1999 “The Freedom” Shiraz, Langmeil vs. 1997 Hermitage “La Chapelle”, Paul Jaboulet Aîné – 88 PP vs. 93 PP

by Oliver Bauer on 19 April 2012 · 0 comments

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Fat, alcoholic and sweetish – those are often the attributes of common prejudices concerning Shiraz from Down Under and like all very general statements that’s pure nonsense. Of course there are also hefty, alcoholic, overripe and over concentrated wines there. But those you can find in almost every wine producing country of the world, too. This “by-catch” though has been a revelation for me. Before I purchased this bottle I didn’t know anything about this winery and this particular wine. Furthermore it was served in a blind tasting and so I was able to approach it without any prejudices or advance praise. The wine showed a youthful and pronounced garnet red color without any inky touch or signs of age at the rim. Very promising and with the first whiff our noses were uninhibited tackled by pure fruit aromas of black currant and black berries. Aha ! Fruit bomb or what ? No, far away from that because in this bouquet there was nothing artificial or jammy. It showed simply very precise, very defined flavors and with the help of a decent dash of wet mint the wine always kept an amazing coolth. And it became better. With further aeration the wines complexity and first of all its ethereal components increased and eucalyptus, orange zests and cedar wood gave you ideas of a very good, still young but powerful Rioja with this certain touch of masterful used American oak. But we still weren’t there yet. Every time you approached your nose again to the glass the wine added another layer to this amazing bouquet. Awesome and after a bit more than 2 hours we enjoyed a wonderful, typical Shiraz after the book. A yummy symphony of dark fruit, perfect integrated wood, “fresh flesh” (you know – the blood-thing … ;-) ) and a genius, cool spiciness of bay leaf, black pepper and eucalyptus. In the mouth the wine offered a perfect interaction of power, a superb structure of fine and absolutely intact tannins and an almost unreal, stunning acidity. Pure and ultra clean – amazing ! This “killer”acidity paired with the minty, ethereal character in the long aftertaste made me immediately think about other elegant and great Shiraz wines from Australia.“Nine Popes” from Charles Manson for example. This is exactly what makes for me the big difference between a simple, hefty and alcoholic fruit bomb and a sophisticated “long distance runner”. An acidity which is capable to tame and to balance such full-bodied wine pieces. Incredible how these guys managed to unit here power with elegance. I cannot wait to drink in a couple of years another bottle of this Shiraz masterpiece. What also impresses me is the vineyard where the grapes for this wine are harvested from. More precisely the year of planting. According to the producers website this jewel of viticulture has been planted in 1843 !! Vieilles Vignes indeed … ;-) !

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After this “Event” every wine would have had a tough act to follow. So something decent was in order. But concerning the big name and the aspiration this one did cut a questionably figure today. The bottle has been in a perfect shape and was purchased from a very reliable source. So this couldn’t have been the reason for the very developed and mature ruby red color and the orange to yellow rim. Also a soft turbidity and a lot of fine dusty depot indicated a much older wine. In the beginning the aromas were completely sealed and covered by moisty, volatile layers of old cellar and wood. It required more than 1 hour for the wine to get rid of those and to free more enjoyable scents of bread crust, bacon and warm, dark chocolate paired with a dash of cold coffee (Tiramisu). With fantasy and some good will one could have also spotted in the background traces of spicy notes like old leather, rosemary and cigar box. Some shy black berries and soured cherries tried to perform the fruity part but remained in the end rather pale. The upcoming, malty sweetness rounded the bouquet of the wine a bit although I associate this attribute normally with much older vintages. Also at the palate the wine showed an alarming bold mature character with ground tannins, medium to slender body and a soft metal/rust sensation in the medium aftertaste. Due to the lack of “flesh” this “La Chapelle” appeared a bit harsh without pressure or any kind of a “melting” smoothness. Drinkable but far away from the appearance and performance this wine should have. Only the stable acidity may encourage some people to believe in an improvement by further aging. So let’s blame the cork, shall we ? No, for me this wine obviously crossed already the peak towards declination and appeared much older in comparison to the also recently tasted ‘94 and ‘96 vintage. Nevertheless I would like to try this wine one more time – but out of a bigger bottle… ;-)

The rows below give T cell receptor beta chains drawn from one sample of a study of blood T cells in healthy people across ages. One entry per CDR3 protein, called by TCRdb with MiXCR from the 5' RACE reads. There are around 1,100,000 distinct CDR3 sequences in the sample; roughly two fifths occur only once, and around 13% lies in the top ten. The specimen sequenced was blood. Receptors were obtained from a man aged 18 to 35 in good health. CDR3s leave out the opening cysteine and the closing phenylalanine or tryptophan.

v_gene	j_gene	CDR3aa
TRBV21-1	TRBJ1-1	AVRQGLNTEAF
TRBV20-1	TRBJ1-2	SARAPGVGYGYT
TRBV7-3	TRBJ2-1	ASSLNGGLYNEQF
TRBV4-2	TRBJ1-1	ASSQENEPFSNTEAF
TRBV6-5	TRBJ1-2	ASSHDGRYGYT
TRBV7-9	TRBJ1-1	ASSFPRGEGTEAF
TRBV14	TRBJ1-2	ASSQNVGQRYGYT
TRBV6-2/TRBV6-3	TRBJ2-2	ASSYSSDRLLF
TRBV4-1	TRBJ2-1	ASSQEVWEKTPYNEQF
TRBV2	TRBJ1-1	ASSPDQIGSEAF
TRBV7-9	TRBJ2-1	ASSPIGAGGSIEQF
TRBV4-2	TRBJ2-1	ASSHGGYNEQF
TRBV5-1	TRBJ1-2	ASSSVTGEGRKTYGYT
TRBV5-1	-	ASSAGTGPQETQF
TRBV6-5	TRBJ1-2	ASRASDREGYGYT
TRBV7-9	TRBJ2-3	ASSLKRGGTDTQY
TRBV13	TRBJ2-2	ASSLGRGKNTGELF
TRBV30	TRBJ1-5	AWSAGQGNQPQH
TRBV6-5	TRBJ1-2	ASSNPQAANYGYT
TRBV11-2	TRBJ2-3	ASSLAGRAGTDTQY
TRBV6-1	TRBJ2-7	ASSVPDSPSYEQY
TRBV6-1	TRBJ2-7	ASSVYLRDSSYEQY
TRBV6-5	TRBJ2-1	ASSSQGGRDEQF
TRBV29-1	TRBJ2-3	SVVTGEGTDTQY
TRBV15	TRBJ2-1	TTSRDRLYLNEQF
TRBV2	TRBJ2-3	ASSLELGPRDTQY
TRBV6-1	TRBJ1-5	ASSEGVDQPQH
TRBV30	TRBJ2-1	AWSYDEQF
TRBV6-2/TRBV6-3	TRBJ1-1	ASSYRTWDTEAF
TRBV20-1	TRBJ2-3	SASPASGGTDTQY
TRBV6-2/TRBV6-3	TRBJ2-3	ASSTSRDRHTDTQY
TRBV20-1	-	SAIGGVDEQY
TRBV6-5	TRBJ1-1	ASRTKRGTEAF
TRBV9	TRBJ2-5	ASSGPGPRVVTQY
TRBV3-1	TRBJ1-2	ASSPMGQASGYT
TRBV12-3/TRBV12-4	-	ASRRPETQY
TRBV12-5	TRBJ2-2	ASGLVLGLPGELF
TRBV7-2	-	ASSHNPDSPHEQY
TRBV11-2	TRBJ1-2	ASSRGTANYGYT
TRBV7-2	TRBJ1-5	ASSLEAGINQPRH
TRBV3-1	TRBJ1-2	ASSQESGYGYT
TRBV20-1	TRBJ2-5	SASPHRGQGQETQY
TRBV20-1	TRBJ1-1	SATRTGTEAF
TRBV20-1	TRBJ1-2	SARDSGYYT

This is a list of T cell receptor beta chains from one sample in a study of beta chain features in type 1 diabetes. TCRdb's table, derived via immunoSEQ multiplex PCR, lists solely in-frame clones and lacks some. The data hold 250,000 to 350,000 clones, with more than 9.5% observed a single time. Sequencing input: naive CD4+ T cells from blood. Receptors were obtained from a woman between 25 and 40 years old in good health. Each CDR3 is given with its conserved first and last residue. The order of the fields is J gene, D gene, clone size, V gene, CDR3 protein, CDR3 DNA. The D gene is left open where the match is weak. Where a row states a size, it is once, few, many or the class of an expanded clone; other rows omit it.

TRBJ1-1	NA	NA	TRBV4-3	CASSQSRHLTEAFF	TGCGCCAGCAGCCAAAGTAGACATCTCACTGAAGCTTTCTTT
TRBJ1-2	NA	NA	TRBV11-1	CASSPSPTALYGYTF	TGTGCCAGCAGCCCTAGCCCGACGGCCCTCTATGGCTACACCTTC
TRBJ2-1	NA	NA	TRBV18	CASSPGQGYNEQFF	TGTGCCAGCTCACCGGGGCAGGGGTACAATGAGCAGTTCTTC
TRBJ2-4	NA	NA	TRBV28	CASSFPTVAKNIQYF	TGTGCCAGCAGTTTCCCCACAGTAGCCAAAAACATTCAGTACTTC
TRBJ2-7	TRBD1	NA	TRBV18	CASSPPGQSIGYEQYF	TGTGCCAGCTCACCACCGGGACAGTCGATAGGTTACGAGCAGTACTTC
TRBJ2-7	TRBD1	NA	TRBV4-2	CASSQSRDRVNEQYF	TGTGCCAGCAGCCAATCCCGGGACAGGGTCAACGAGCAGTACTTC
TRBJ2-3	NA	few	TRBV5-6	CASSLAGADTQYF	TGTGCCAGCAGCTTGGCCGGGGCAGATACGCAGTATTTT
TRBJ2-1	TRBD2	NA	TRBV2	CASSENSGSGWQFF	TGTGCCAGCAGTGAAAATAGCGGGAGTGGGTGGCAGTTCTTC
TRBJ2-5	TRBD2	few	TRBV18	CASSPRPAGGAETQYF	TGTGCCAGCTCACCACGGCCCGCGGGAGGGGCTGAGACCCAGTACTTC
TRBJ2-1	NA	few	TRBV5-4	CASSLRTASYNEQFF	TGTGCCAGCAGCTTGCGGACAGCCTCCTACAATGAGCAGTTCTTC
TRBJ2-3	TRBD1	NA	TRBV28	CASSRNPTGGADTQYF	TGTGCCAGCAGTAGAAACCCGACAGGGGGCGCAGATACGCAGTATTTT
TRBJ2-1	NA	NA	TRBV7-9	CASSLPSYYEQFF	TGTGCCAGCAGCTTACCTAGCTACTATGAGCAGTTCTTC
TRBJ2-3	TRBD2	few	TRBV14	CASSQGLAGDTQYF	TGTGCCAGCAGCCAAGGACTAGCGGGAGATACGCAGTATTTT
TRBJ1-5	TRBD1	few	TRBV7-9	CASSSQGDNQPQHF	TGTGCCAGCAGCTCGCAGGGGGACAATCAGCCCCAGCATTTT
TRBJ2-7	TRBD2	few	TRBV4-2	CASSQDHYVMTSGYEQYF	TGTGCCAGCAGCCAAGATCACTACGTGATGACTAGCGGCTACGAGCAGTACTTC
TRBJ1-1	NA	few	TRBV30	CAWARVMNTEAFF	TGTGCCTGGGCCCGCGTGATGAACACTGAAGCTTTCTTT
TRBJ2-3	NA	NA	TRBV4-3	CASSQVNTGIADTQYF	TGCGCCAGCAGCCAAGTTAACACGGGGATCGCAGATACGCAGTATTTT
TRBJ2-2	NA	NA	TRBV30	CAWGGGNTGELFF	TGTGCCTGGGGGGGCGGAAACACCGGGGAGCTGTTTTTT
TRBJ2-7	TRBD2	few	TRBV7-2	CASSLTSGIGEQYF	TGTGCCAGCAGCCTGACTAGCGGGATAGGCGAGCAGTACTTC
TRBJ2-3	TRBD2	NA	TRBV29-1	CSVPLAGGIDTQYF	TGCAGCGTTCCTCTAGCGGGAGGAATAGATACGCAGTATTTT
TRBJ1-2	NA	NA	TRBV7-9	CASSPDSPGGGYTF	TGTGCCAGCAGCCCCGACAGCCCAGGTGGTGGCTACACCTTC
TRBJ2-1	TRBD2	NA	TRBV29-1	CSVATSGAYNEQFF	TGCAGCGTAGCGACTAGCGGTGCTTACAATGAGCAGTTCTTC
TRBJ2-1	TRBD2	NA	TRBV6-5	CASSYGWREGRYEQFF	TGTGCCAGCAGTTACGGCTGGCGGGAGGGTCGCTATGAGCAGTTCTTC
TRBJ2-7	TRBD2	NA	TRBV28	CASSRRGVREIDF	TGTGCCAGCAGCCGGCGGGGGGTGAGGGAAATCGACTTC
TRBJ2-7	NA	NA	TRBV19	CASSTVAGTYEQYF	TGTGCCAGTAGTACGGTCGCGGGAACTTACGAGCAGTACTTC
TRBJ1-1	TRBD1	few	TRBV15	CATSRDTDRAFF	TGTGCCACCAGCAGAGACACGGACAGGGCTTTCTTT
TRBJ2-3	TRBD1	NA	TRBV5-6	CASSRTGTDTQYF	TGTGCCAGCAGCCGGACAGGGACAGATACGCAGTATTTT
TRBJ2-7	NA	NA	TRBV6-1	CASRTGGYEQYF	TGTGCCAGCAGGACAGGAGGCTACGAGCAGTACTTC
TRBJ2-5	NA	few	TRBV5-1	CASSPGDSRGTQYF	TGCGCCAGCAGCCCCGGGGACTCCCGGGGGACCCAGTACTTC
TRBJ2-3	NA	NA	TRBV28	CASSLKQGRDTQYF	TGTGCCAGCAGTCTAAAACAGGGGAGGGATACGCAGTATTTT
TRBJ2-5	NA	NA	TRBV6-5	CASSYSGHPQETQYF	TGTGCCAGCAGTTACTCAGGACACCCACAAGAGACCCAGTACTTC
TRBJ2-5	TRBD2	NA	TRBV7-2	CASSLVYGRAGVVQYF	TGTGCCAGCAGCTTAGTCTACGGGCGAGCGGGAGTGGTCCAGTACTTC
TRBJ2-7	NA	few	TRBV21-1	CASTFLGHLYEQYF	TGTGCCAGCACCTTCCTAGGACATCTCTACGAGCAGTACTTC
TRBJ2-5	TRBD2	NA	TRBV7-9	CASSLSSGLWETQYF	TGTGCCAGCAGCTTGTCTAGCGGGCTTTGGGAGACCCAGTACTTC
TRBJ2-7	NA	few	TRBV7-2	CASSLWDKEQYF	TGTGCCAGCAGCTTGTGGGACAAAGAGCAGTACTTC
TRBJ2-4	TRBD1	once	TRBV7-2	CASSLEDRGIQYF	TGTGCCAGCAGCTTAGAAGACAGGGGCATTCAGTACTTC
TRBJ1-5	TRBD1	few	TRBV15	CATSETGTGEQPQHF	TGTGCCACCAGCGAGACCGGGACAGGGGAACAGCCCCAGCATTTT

Conclusion :

I am an outspoken fan of mature and elegant reds and whites “old school” because for me there’s nothing comparable to the dignity and beauty a great wine shows at its peak. But I also refuse to sugarcoat or to appreciate one just because of its big name, a high price or a high rating. This tasting also showed once more the dubiousness and the “volatility” of rating wines and to express these results in points or other units. Any rating, no matter who did it, will always be just a snap-shot in time and therefor useless for anybody else but this particular person. So I will stick to the simplest system of them all. Open the bottle and pour the wine in a glass. When you like it and the need or wish of a second bottle becomes more than obvious it doesn’t matter anymore if the wine got 88 or 93 points. If not, even 100 points cannot bring you real pleasure anymore !

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